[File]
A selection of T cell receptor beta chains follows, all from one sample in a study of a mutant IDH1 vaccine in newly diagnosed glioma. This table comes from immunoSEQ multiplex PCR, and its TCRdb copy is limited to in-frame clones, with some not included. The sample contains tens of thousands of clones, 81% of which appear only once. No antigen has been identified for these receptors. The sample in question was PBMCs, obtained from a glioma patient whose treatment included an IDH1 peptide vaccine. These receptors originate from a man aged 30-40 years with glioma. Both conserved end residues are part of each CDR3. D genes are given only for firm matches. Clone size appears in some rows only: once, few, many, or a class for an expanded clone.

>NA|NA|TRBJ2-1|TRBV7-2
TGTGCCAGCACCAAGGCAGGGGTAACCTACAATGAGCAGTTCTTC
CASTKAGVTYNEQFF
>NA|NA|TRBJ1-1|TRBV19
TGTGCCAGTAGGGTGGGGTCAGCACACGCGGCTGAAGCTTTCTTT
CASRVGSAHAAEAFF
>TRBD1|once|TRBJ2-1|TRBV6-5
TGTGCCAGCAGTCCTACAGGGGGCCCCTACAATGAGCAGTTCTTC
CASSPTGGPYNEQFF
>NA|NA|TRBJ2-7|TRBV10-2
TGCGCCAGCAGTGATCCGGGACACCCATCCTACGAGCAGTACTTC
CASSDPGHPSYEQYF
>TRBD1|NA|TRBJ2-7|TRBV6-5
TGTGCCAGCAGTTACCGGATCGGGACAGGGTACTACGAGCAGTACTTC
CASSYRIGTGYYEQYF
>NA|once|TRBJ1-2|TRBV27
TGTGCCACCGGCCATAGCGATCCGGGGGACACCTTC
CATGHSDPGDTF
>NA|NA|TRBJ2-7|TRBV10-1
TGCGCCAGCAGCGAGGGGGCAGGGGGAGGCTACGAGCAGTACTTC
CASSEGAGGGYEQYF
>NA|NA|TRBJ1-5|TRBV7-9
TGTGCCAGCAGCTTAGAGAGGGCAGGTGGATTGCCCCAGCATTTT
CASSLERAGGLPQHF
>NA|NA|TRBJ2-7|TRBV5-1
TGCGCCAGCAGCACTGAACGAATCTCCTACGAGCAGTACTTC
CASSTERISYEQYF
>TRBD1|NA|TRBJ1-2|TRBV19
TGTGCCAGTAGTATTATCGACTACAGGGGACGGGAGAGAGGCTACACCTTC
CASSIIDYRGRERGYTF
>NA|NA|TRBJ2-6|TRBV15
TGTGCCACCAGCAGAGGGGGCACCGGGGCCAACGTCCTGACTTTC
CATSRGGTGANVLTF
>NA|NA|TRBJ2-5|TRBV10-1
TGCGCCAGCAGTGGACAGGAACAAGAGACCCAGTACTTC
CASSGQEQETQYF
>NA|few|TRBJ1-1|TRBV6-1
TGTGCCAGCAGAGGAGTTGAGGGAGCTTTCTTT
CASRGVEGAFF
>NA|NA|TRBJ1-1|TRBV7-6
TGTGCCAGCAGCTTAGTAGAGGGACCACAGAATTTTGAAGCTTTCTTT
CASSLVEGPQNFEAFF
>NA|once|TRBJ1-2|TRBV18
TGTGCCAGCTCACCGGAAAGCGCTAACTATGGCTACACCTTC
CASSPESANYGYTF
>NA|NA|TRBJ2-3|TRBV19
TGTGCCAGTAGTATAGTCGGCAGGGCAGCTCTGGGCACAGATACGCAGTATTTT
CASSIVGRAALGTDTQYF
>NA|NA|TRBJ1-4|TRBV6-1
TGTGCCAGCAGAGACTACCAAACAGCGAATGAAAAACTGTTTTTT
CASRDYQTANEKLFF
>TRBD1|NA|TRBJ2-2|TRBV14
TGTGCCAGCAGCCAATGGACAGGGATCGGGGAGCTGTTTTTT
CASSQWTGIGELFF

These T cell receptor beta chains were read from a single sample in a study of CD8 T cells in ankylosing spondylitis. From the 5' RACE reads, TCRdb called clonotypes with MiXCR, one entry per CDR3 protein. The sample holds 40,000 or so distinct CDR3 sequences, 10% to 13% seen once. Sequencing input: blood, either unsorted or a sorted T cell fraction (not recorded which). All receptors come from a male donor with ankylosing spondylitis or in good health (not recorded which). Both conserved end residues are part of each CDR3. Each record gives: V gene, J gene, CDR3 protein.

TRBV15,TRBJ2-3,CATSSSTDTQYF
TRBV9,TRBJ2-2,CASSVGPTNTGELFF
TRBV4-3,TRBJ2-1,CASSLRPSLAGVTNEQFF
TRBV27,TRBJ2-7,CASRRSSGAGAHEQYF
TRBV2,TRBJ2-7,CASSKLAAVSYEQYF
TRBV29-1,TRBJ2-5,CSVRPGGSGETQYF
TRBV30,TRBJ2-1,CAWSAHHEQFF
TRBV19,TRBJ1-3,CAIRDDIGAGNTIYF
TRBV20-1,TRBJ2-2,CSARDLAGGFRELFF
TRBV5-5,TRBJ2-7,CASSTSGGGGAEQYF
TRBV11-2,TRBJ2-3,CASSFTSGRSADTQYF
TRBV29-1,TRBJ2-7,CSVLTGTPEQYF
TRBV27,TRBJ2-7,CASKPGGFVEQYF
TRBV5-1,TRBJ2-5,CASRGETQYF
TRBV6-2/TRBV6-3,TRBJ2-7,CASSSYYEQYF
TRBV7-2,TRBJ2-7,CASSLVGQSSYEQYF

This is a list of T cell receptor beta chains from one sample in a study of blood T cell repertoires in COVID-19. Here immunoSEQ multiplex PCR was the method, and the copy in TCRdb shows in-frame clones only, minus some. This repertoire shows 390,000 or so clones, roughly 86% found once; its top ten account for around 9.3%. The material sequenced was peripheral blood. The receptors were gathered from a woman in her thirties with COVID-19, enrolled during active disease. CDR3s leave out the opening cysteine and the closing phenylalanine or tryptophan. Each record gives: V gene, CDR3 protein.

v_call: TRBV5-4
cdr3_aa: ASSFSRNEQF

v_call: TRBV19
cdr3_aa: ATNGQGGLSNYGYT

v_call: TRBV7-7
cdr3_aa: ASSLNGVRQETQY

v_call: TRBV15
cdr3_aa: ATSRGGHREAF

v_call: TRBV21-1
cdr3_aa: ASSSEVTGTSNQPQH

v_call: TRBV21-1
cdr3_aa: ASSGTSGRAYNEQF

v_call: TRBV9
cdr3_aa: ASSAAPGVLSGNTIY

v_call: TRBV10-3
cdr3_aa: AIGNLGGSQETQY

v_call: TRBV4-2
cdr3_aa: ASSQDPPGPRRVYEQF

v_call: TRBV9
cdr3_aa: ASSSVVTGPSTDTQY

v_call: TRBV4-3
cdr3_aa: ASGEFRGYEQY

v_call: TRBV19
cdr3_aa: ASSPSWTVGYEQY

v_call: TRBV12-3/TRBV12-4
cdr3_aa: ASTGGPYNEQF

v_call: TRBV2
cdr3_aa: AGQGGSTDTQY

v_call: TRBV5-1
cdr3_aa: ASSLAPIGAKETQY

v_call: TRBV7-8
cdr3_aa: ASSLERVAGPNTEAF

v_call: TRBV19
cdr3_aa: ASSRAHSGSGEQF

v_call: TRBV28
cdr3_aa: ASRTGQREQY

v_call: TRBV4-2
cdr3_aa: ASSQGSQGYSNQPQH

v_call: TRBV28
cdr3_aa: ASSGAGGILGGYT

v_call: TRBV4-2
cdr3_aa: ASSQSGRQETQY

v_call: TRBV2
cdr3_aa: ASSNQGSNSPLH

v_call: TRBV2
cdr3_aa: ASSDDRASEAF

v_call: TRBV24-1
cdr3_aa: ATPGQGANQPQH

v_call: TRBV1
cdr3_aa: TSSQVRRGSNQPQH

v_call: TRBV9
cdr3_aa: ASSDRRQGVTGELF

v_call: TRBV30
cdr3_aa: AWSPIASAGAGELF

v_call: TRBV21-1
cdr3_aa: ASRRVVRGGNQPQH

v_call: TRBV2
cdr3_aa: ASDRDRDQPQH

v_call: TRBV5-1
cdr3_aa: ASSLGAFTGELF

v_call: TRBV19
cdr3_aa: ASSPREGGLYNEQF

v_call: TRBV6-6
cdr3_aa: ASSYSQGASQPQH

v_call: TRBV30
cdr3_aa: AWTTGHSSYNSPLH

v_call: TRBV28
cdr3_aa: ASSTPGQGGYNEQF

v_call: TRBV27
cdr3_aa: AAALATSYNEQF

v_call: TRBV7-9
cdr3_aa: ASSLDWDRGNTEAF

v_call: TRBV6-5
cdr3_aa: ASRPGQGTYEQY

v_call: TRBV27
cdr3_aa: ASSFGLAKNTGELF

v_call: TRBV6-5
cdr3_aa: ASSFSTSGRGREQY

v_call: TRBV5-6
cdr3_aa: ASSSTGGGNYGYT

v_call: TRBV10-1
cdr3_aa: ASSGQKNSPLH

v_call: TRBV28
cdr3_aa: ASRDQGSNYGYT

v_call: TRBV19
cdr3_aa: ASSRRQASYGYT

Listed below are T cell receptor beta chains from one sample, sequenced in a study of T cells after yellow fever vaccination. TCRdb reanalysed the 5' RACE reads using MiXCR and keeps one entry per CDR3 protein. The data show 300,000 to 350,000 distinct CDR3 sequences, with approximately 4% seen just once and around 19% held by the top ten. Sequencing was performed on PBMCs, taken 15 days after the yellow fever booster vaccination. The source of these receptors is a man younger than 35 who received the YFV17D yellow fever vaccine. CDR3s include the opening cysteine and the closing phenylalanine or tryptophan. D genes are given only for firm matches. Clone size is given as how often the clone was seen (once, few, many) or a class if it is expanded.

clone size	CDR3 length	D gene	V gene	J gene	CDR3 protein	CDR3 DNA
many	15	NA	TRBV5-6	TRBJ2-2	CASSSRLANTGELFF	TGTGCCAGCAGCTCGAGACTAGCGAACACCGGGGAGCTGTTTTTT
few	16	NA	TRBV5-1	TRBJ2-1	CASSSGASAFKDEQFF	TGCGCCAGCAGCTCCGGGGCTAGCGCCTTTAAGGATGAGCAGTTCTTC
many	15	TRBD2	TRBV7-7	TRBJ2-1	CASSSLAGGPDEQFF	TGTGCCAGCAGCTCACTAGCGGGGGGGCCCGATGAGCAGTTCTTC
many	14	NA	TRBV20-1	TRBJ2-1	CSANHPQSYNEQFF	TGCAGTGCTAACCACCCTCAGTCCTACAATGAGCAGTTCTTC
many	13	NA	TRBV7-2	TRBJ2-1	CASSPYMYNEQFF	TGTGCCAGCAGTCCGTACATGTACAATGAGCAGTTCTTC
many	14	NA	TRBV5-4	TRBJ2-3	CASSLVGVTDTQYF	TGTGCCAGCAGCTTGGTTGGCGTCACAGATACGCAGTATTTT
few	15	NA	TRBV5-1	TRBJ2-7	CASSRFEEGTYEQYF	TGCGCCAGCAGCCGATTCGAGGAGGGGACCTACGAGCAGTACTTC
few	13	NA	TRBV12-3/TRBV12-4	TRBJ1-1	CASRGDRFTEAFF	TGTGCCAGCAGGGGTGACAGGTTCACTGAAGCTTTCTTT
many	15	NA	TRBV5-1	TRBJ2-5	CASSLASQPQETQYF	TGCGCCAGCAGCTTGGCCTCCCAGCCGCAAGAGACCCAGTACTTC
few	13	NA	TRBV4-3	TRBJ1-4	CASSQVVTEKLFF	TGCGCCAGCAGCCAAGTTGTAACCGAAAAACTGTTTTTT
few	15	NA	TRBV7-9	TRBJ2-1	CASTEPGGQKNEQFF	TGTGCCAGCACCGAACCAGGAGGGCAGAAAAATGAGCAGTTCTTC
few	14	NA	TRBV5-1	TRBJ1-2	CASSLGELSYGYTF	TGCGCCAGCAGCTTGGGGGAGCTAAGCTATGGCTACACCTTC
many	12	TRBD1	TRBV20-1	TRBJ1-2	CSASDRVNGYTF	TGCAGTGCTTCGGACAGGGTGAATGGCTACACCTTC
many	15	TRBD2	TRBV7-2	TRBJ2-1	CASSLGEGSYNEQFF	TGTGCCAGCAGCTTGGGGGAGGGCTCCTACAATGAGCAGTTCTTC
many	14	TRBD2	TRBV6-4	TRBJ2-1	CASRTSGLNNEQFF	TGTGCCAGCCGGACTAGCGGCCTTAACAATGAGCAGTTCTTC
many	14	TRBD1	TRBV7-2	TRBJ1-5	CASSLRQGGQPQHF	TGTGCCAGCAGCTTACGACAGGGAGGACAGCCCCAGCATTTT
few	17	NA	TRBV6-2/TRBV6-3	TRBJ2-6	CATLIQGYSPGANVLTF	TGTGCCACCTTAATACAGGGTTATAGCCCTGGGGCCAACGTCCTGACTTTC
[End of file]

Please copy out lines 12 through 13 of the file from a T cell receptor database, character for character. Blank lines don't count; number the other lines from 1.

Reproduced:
TGCGCCAGCAGTGATCCGGGACACCCATCCTACGAGCAGTACTTC
CASSDPGHPSYEQYF